12 Jun 2015

Reflections on inaugural CONUL Conference

CONUL (Consortium of National University Libraries) held their inaugural conference in Athlone on the 3/4 June. The conference theme was Innovation and Evolution: Challenges and Opportunities for 21st Century Academic and Research Libraries.
The general consensus was that there was very much to learn from and enjoy in the very packed, very organised, programme. Word back from the 136 delegates was that it was an excellent event full of interesting talks, ideas, networking, and as LAI president Philip Cohen put it, buzz, excitement and great 'fun'.

What follows are personal reflections on #conulconf15 by two of the delegates.

Sarah Moore’s keynote delivered plenty to think about – not just in terms of how we support teaching and learning – but the place of libraries in higher education more generally. At times perhaps we fall victim to an “under the radarness”, whilst many of our users either over-simplify or over-complicate our role. This idea that we need to work on communicating our message, service, and value in a way that our users and other stakeholders can connect with and understand, resonated with a number of the other presentations throughout the conference: Josh Clark’s (UCD) discussion of the emerging and growing need for a dedicated Outreach unit within an academic library; Fiona Tuohy’s (MU) examples of engaging users and enhancing visibility using online tools; and Bernadette Gardiner and Emma Boyce’s experience of using a blog to showcase the work of MU Library as part of the quality review process. Mary Delaney’s (IT Carlow) presentation on exploring information literacy from outside the LIS lens also served as a reminder that sometimes people see our work in very different ways than we might. In this context, the way that we communicate our role to others becomes all the more critical.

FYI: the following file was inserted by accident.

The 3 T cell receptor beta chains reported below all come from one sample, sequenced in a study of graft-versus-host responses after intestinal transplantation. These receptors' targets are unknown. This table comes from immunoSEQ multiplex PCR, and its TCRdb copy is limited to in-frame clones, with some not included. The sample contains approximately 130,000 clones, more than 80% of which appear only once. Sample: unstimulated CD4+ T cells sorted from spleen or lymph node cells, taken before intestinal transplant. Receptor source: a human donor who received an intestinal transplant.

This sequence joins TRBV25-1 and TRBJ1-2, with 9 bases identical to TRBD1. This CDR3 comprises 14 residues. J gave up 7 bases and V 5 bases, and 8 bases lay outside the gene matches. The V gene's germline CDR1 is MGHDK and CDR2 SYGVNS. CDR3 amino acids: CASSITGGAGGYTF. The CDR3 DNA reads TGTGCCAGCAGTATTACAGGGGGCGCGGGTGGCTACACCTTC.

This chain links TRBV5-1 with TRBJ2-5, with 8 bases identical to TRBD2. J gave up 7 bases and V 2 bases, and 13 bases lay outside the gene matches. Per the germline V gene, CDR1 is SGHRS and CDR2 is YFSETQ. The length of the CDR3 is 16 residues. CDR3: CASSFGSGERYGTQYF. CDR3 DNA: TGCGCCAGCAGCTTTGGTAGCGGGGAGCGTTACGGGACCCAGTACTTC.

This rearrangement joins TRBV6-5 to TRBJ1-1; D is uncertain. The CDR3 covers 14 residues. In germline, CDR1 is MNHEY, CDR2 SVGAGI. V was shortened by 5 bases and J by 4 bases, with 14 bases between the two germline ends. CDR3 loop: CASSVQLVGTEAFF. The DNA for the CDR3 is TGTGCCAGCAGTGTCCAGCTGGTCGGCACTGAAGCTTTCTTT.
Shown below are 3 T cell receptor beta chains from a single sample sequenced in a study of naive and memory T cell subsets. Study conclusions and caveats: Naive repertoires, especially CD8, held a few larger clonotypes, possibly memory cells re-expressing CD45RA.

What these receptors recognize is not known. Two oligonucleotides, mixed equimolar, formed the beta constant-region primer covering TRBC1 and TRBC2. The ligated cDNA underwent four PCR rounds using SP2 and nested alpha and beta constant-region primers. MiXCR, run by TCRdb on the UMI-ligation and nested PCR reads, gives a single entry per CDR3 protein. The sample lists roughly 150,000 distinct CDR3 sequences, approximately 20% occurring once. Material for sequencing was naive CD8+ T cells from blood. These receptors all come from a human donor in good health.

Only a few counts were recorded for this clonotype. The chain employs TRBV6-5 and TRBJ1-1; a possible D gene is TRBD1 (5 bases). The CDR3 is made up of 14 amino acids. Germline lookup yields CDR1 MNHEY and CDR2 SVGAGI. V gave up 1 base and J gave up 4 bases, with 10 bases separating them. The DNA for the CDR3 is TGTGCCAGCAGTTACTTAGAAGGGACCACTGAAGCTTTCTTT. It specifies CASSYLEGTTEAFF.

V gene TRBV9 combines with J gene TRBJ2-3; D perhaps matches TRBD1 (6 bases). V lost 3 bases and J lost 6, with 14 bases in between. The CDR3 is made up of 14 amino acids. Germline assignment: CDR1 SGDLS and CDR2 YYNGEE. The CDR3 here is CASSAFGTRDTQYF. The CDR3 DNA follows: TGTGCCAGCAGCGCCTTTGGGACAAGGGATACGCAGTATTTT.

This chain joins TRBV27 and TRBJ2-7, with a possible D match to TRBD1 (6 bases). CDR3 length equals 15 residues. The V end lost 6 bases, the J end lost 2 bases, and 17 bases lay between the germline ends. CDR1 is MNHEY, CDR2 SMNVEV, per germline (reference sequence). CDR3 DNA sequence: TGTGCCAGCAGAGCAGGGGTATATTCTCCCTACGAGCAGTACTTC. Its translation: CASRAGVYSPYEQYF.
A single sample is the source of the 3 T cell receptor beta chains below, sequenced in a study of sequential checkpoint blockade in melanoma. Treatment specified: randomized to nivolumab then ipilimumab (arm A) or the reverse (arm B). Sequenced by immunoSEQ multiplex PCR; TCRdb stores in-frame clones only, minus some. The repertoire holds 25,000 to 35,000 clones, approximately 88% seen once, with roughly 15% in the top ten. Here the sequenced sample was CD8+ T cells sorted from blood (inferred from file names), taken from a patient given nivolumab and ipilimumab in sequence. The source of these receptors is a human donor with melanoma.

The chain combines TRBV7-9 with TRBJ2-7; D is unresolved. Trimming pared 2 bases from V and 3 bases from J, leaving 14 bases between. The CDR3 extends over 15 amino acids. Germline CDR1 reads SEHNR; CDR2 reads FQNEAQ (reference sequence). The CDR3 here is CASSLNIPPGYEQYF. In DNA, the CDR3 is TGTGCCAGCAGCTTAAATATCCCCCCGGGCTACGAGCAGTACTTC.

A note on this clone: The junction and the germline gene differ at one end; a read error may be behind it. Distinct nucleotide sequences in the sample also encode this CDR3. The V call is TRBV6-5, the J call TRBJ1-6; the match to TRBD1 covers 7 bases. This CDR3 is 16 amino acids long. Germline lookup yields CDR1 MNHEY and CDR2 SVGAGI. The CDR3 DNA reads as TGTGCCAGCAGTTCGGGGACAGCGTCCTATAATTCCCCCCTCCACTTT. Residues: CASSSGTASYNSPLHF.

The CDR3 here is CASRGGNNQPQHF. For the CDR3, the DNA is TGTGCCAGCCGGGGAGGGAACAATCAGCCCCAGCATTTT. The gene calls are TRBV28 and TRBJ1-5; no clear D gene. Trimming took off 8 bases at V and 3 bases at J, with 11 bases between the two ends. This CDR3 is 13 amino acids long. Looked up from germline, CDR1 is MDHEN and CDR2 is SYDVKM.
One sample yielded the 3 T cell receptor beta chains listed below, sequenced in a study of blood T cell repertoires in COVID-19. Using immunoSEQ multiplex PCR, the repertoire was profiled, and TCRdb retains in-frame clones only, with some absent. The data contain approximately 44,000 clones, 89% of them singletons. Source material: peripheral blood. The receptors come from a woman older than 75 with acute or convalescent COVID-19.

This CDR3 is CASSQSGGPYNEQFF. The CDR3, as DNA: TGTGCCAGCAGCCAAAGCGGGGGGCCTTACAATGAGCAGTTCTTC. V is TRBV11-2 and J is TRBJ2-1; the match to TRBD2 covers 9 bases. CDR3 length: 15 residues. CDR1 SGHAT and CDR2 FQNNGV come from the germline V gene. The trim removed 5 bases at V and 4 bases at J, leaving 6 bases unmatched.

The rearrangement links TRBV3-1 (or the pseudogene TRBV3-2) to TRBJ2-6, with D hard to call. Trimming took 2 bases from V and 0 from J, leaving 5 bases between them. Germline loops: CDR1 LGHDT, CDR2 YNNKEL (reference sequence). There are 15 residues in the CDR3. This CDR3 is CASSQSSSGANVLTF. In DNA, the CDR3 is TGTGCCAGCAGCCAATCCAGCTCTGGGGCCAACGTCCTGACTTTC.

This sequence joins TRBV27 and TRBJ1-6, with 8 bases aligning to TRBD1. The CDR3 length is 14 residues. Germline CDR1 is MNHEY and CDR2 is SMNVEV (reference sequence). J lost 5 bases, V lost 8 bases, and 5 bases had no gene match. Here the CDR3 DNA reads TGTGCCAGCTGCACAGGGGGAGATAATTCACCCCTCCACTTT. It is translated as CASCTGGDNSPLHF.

The importance of becoming more visible at the ‘top table’ does not just have implications for how we package and sell our existing and traditional services however, but also for how we must adapt our skills and structures to changing times and needs. In many ways, we are are only at the beginning of this journey. Some of these emerging opportunities include the potential for both libraries and librarians to become involved in growing areas such as medical humanities as showcased by Jane Burns (RCSI); innovative uses of library space like those highlighted by Frank Brady and Lorna Dodd (MU),  Peter Dudley (DCU) and Karen Latimer (QUB); bringing the world of makerspaces inside the doors of the library (Connell Cunningham, NUIG); and the potential for using open access books in a sector still dominated by traditional publishing models (Aine Lynch, ITB). As we know however, change is the only constant in life, and libraries and librarians must continuously look towards new opportunities to partner with, and deliver value to, our users.

Prior to the conference the stream I was most looking forward to was Emerging Roles and Services.  Josh Clarke's talk on UCD's outreach team and programme was of particular interest to me. It was great to see a library investing in a dedicated outreach team to promote the library and the work it does. His talk contained much detailed advice for any other libraries looking to invest in such a team and programme.  I enjoyed Monica Crump's paper on the evolution of a reading list programme. It was an excellent overview of the benefits, the pitfalls and the lessons learned at NUI Galway.  Mary Delaney, IT Carlow, provided a theoretical underpinning for Information Literacy programmes and though IL in libraries is in no way a new or emerging role her slant looking at the democratisation of information and the creation of literate digital citizens in an information overloaded world is something that library staff should be more involved in.